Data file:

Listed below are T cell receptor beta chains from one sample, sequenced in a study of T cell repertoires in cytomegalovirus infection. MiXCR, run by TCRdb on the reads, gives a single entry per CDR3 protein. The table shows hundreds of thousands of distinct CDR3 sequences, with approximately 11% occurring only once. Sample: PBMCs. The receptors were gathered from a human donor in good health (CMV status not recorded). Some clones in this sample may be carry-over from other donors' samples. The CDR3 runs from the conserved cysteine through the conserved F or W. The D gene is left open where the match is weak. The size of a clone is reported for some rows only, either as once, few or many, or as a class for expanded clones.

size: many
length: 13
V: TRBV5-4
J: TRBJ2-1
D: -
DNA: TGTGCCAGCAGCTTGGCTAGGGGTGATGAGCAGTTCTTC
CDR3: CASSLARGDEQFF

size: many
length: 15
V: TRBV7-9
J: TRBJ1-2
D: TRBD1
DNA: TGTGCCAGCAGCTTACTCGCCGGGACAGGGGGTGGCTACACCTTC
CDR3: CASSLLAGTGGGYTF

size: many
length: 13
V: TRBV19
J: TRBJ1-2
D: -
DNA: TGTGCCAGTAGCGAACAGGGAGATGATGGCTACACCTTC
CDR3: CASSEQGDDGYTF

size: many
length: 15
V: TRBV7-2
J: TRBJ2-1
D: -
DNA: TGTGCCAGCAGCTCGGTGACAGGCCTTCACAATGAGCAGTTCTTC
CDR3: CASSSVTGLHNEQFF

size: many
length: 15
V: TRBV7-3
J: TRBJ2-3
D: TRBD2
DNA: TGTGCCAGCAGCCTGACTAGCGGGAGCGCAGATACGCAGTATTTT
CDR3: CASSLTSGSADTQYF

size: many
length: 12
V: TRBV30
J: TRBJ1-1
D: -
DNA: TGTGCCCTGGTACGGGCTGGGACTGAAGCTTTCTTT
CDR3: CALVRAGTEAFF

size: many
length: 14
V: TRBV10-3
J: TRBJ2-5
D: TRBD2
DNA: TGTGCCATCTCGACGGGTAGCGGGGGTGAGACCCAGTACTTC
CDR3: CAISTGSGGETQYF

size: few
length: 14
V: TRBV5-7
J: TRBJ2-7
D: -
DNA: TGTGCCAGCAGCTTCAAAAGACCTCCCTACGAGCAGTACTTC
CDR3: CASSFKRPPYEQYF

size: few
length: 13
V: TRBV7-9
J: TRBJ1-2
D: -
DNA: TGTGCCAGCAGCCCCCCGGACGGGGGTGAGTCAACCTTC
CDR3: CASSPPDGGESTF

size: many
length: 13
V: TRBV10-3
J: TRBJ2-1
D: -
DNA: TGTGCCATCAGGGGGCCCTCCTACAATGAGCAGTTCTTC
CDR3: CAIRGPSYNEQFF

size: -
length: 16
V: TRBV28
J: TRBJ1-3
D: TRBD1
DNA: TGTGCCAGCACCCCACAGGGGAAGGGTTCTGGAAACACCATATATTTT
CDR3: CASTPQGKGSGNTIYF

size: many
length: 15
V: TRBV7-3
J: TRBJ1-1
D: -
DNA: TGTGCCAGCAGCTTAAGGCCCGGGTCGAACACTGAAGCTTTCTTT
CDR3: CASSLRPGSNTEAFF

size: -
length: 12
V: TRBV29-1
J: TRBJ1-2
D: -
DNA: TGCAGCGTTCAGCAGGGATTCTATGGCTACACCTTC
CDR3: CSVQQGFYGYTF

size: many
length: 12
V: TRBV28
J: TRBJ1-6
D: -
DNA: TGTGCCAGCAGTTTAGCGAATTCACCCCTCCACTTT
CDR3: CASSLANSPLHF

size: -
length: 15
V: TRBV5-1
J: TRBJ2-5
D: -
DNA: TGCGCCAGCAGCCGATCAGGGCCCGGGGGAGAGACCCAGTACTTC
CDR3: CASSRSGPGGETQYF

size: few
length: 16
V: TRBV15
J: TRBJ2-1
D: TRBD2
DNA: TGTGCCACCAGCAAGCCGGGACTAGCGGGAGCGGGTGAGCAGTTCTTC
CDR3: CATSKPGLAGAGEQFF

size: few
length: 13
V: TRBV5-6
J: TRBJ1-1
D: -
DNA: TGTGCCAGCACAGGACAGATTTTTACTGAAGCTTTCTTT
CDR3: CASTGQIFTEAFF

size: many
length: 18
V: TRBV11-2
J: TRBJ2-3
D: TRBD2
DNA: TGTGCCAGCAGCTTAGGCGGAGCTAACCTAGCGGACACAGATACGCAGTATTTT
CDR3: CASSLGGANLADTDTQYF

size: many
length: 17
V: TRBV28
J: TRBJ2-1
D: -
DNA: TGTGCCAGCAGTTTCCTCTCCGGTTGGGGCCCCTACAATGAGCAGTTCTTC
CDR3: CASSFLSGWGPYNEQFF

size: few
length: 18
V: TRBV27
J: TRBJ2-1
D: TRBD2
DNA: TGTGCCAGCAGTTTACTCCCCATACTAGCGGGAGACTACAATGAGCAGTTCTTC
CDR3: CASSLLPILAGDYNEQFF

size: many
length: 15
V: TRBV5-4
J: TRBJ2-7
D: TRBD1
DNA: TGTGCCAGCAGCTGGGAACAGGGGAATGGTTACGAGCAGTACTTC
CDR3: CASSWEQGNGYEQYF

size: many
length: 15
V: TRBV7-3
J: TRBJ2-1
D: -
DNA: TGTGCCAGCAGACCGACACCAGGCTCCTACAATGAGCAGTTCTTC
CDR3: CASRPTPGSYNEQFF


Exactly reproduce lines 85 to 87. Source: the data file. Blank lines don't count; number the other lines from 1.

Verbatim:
CDR3: CASSLRPGSNTEAFF

size: -
length: 12